Thank You Save Sloth Studios for providing us with a review code!
Here we are with A Most Extraordinary Gnome tasked with protecting his home. He’s old, tired, and ready to move on, but continues to protect himself and the forest critters that live within the forest. A Most Extraordinary Gnome is part storybook, part boss rush, and part action platformer. It uses a charming papercraft style, made with real recycled paper so the whole experience looks very natural.
The player controls Gnome (whose real name is revealed at the very end). Throughout his home are the many animals that live with or visit the old man. They all have their woes and problems, but Gnome is the one with the arguably biggest burden of them all. He’s the last of his kind, all of his brothers passing away before him. He misses them deeply. He also has a mirror in his home which he refuses to look at. Gnome seems to have secrets himself, leaning more towards feelings of regret and self-loathing. The narrative overall is interesting, showcasing just how much Gnome cares about the forest animals and their safety.
After a tutorial that explains the simple controls, Gnome will find himself in his house. He can talk to the residents to find more insight about them and the forest, or he can talk to a massive jet-black chicken that sits outside his house, also in charge of protecting the forest. The chicken will let Gnome know of the dangers in the forest so that he can take care of them. One of these includes a hostile flesh-eating mushroom.
A Most Extraordinary Gnome plays in a 2D platformer style. Taking some inspiration from Cuphead (I presume), Extraordinary Gnome focuses on boss battles and challenges. Gnome’s means of attack is through a hat he wears. He can toss it in any direction he chooses after a small windup time. This hat also acts as his means of defense. As long as he is wearing a hat, Gnome will take no damage. This is also where the juggling act between offense and defense happens. You have to notice small openings so that you can safely attack while avoiding damage. If you focus too much on attacking, you leave yourself vulnerable to the many projectiles that will appear on the screen. On the other hand, if you focus too much on defense, you’ll never end up attacking. You may even find yourself losing your hat, making you extremely vulnerable. One cool thing about the hat is that it has its own physics, so the angle of how you throw your hat is important as well. And as long as it is actively moving while not attached to Gnome, it still counts as an attacking projectile.
While the experience itself is quite short, every level took me at least a second attempt to complete. At its default, Extraordinary Gnome is fairly challenging because of all the things you need to keep in mind. If the challenge is too much for you, there are some accessibility options such as increasing the number of hits you can take from 5 to 10, slowing down the game speed to half of its original, or just outright invincibility. On the other hand, there is Anvil Mode after the game is beaten that replaces your hat with an anvil. Anvils are, of course, much heavier than hats so they cannot be thrown as far. On top of that, anvil mode reduces your health to one making an already challenging game notably more difficult.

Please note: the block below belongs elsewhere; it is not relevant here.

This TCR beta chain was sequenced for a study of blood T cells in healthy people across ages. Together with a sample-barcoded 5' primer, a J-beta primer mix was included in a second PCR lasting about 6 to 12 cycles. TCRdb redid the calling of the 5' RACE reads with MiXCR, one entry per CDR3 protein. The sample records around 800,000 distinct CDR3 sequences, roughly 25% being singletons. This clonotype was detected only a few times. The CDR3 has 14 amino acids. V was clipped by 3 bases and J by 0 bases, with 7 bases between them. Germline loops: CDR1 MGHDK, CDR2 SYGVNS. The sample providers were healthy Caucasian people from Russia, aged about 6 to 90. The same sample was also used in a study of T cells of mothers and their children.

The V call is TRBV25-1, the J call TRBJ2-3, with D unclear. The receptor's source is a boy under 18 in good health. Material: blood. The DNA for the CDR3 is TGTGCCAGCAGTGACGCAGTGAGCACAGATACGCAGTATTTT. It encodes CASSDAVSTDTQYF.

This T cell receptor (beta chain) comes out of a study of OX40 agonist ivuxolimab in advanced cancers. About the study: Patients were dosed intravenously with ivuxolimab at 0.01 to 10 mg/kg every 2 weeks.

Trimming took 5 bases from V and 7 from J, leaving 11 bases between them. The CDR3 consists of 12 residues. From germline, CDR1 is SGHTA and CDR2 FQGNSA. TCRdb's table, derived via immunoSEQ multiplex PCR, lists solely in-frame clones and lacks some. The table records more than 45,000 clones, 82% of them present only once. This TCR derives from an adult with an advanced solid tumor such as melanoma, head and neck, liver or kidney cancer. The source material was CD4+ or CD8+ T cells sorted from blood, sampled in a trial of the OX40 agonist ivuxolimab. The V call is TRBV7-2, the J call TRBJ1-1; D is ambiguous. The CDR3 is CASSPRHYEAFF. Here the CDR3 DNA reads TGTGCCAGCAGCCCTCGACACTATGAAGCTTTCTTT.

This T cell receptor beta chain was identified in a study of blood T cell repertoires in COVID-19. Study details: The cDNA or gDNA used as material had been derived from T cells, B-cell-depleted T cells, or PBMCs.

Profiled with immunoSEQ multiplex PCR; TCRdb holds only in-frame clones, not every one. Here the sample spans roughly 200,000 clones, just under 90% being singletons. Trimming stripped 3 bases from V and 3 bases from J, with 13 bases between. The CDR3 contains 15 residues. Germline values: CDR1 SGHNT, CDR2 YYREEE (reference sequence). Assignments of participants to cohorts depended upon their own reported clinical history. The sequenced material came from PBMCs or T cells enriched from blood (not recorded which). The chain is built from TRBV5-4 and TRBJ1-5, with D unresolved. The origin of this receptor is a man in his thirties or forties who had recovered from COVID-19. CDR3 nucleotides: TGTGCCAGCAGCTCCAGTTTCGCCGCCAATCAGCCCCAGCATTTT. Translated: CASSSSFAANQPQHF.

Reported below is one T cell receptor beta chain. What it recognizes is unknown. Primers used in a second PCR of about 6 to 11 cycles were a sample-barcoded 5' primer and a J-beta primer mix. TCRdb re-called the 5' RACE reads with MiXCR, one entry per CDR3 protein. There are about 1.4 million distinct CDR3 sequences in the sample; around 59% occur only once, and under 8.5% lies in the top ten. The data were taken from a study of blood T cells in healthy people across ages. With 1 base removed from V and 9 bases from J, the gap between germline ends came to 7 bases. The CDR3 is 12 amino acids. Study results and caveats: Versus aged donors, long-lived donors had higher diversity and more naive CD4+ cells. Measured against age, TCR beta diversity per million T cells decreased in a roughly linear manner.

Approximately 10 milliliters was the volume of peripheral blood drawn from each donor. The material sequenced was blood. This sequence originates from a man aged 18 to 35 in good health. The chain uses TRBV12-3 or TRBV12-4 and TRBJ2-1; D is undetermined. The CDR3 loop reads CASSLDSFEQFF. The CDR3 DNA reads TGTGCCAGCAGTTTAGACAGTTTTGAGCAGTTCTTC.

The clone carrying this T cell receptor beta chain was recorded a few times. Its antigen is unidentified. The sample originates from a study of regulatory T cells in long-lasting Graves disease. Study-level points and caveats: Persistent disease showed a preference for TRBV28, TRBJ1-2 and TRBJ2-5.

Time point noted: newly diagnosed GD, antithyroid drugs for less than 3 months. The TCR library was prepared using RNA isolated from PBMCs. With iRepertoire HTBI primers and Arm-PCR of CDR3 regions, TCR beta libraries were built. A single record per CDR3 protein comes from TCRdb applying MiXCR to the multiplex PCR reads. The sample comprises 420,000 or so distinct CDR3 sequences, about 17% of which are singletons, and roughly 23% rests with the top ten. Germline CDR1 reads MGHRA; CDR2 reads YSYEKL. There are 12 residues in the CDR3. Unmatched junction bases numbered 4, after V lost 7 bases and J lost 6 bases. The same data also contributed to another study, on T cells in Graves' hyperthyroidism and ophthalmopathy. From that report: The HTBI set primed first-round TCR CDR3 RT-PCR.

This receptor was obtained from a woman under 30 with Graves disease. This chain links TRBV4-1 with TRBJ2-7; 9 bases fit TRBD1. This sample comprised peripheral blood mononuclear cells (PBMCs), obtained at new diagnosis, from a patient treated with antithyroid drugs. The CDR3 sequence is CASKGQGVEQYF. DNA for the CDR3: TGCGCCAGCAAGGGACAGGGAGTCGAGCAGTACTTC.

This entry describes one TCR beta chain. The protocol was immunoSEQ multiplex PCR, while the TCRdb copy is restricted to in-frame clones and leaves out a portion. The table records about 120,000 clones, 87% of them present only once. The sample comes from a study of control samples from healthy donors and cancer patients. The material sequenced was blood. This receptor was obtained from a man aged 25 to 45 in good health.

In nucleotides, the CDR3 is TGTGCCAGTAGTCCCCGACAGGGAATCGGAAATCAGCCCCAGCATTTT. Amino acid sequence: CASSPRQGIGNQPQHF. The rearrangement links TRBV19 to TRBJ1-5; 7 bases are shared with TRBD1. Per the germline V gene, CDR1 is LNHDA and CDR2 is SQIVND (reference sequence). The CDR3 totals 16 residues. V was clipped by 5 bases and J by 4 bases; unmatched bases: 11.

Not all levels are created equally as stage 2 has a gimmick where you have to seal the underground pipes with various items. Some pipes take one item, while others take three. The latter pipes can be annoying as the hit detection on them isn’t the best, so when you try to fill it with the third item, sometimes it will bounce off and disappear into the abyss below. I’d say it’s the only level out of the four that I don’t like very much. With small adjustments, it has the potential to be a pretty enjoyable level.
In terms of morality, there isn’t much to talk about. Violence is kept to non-deadly levels. Gnome throws hats, anvils, and various kitchen utensils at enemies and whenever Gnome is hit, he either flashes a white or red color. There is one instance of the word “h*ll” used in dialogue. Supernatural references are Eastern European-inspired with the gnome race and how some of them are created with mud, by a higher being only known as “Allknowing”.
Extraordinary Gnome is rather short, but for the price and its charming art style, it was a nice way to spend the afternoon. It took me about 40 minutes to see the credits the first time so I’d say it’d take an average person around the 1-2 hour mark. Once the game is beaten, you can also replay any stages you want by talking to the stork hidden all the way to the right side of the second floor of Gnome’s home. Accessible for many in both skill level and morals, A Most Extraordinary Gnome will charm a large audience out there.